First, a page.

Bone marrow transplant: ‘How my diagnosis went from sinusitis to leukemia’

It took writer Duda Riedel, 27, a while to find a diagnosis of the disease; she today she is healed.

In 2019, 27-year-old writer Duda Riedel worked as a saleswoman in a clothing store in São Paulo. The constant tiredness and pain in her legs that she felt, she attributed to hours spent standing at work.

Days after feeling excessive fatigue, the writer was surprised to wake up to see blood marks on her pillow. After identifying that they had come out of her gum, she sought out a dentist.

“The pro said I had to brush my teeth. I did, he said everything was fine, and I went home,” she recalls.

However, the symptoms didn’t stop there. Then the writer began to experience headaches and have nasal congestion and discharge—which doctors told her indicated that she had sinusitis. In increasingly intense pain, she sought out the hospital emergency department twice, which handled her medical insurance.

“At the hospital the doctor said I had sinusitis, he prescribed me a syrup and I went home. Both times it was like this: they indicated me a drug and discharged me. I was never asked for a blood test “.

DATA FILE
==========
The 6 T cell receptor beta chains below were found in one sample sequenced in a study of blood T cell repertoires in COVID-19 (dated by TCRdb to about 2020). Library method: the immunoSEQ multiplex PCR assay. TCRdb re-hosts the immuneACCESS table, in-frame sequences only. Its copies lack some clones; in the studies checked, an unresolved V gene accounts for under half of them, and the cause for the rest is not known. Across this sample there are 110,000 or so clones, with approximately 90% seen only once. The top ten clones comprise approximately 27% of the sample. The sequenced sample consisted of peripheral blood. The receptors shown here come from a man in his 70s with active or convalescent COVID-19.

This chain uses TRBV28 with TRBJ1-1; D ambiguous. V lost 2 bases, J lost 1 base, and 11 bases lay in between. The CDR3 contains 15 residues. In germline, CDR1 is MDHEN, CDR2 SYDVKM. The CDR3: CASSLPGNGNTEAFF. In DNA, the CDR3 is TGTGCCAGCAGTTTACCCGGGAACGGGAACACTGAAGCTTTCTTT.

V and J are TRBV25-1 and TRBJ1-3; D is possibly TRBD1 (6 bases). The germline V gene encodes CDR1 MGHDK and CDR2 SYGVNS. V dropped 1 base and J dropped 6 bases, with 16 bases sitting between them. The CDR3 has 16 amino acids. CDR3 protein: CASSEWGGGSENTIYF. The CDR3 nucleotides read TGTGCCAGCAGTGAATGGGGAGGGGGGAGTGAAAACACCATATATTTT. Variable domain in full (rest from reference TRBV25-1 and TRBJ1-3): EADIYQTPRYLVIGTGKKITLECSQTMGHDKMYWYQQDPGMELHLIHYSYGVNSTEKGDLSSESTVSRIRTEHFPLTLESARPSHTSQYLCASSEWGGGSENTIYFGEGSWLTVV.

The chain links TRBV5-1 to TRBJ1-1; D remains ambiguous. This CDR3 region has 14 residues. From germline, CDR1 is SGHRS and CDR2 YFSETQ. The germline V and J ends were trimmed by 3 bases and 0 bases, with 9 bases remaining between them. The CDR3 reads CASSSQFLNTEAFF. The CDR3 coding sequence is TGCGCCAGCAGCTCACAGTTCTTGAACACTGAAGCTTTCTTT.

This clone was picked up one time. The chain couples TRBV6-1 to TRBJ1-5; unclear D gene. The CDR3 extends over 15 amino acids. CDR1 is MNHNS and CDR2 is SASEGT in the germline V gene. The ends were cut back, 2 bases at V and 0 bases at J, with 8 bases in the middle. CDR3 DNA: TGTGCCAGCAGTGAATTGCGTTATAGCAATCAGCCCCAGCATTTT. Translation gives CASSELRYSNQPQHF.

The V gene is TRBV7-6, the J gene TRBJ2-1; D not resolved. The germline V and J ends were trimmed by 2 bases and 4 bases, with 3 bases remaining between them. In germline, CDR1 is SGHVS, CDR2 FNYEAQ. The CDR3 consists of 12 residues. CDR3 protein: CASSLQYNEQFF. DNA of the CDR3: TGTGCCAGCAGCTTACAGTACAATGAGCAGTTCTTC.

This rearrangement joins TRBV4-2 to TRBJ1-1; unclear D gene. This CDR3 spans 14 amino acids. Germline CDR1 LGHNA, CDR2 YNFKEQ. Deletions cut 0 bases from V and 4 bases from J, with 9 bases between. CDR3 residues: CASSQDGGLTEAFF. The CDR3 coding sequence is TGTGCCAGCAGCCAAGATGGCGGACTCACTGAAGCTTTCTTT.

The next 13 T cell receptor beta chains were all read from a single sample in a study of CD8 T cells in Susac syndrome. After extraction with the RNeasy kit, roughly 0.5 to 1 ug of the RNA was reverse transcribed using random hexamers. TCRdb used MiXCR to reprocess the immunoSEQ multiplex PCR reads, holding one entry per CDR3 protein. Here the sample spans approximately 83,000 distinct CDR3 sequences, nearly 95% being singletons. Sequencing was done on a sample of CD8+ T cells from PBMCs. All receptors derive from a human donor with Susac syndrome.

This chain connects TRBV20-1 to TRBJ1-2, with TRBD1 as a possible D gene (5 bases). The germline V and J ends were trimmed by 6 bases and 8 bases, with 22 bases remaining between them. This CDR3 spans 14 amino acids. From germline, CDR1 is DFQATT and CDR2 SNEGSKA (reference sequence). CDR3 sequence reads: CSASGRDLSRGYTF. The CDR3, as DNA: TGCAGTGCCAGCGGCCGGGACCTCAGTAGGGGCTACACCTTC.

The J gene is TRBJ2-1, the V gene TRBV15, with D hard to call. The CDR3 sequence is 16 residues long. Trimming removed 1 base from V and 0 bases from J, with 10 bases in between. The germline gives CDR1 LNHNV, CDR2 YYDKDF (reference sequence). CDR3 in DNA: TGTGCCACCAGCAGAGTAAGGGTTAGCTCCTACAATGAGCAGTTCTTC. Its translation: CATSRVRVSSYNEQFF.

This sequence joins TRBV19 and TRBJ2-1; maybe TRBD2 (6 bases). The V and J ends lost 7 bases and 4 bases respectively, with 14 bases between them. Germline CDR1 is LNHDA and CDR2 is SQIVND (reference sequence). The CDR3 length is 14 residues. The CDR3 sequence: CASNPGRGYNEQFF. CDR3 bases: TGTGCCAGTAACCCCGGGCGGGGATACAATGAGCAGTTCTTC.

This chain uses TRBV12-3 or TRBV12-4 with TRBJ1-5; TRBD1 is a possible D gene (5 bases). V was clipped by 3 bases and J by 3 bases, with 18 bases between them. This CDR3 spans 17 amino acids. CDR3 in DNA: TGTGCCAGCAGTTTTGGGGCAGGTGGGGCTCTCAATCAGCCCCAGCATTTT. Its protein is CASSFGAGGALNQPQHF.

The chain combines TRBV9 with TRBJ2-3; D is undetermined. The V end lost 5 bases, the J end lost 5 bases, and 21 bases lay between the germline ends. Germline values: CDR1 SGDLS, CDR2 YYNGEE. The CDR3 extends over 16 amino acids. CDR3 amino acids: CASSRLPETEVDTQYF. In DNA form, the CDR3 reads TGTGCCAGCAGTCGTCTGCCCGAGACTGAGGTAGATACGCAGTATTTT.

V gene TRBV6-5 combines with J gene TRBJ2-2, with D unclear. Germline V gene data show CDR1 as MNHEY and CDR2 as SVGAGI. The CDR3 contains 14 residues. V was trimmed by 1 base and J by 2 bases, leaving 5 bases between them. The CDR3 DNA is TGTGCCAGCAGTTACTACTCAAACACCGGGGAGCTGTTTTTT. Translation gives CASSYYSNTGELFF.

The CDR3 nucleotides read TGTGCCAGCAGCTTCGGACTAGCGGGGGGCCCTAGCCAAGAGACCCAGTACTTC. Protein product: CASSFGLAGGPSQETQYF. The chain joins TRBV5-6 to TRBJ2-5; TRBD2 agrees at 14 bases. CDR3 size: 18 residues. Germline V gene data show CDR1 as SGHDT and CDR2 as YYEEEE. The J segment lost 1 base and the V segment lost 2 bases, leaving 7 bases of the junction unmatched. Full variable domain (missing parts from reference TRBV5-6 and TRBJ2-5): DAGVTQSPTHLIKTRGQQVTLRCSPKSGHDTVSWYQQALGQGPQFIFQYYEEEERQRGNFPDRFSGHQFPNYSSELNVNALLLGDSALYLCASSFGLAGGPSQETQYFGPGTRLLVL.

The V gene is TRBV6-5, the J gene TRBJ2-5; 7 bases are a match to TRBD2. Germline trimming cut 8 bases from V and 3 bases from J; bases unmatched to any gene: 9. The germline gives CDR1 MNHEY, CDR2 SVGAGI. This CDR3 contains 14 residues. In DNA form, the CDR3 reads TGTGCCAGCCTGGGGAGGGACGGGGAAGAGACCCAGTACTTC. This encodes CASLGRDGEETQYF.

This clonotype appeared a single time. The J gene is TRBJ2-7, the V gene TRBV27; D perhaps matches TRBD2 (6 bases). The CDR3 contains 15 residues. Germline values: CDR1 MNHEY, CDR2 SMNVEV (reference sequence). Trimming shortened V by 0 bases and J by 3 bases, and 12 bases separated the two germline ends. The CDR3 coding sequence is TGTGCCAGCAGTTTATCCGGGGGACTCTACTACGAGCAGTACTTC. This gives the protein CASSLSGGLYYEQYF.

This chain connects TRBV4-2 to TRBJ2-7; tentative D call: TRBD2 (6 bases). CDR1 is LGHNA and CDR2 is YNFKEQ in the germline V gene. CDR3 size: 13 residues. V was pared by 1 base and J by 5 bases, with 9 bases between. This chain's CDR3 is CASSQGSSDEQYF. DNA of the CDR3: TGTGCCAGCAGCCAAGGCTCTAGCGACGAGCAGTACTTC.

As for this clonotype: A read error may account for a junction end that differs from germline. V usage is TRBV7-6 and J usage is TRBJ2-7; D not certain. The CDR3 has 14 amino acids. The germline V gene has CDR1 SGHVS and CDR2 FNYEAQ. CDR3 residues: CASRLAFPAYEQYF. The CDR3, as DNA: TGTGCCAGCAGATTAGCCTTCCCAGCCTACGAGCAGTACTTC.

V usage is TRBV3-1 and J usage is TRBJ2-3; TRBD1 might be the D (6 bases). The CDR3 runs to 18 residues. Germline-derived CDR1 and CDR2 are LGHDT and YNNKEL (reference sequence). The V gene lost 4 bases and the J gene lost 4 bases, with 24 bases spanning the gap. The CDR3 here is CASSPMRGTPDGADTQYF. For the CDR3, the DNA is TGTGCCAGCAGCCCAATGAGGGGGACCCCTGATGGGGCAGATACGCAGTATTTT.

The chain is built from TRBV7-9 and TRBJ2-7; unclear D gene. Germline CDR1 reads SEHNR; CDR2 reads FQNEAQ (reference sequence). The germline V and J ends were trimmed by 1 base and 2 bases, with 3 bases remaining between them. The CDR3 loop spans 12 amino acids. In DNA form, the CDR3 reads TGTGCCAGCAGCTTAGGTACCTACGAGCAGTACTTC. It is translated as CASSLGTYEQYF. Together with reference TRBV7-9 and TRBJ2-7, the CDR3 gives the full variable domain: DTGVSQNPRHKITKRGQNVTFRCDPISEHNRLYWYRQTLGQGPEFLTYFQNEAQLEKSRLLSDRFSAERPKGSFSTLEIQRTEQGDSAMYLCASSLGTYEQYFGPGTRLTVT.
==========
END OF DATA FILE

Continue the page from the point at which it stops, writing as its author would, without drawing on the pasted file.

From sinusitis to leukemia

Diagnosed with sinusitis, Duda followed the treatment indicated by the doctor with syrups and returned to her routine, including outings with friends. A few weeks later, a bruise on her leg caught the writer’s attention, as she did not remember bumping into any part of her.

Two days later, alone in her apartment, the writer began to feel ill and had to rush to the hospital.

“Then the terror started, because I vomited blood and it scared me so much. So much so that I ran to the hospital, where they put me on an IV and asked me for a blood test. When the doctor saw that I was alone, yes she was scared, she said I was sick, but they still didn’t know what it was and asked me to call someone to accompany me,” reports Duda.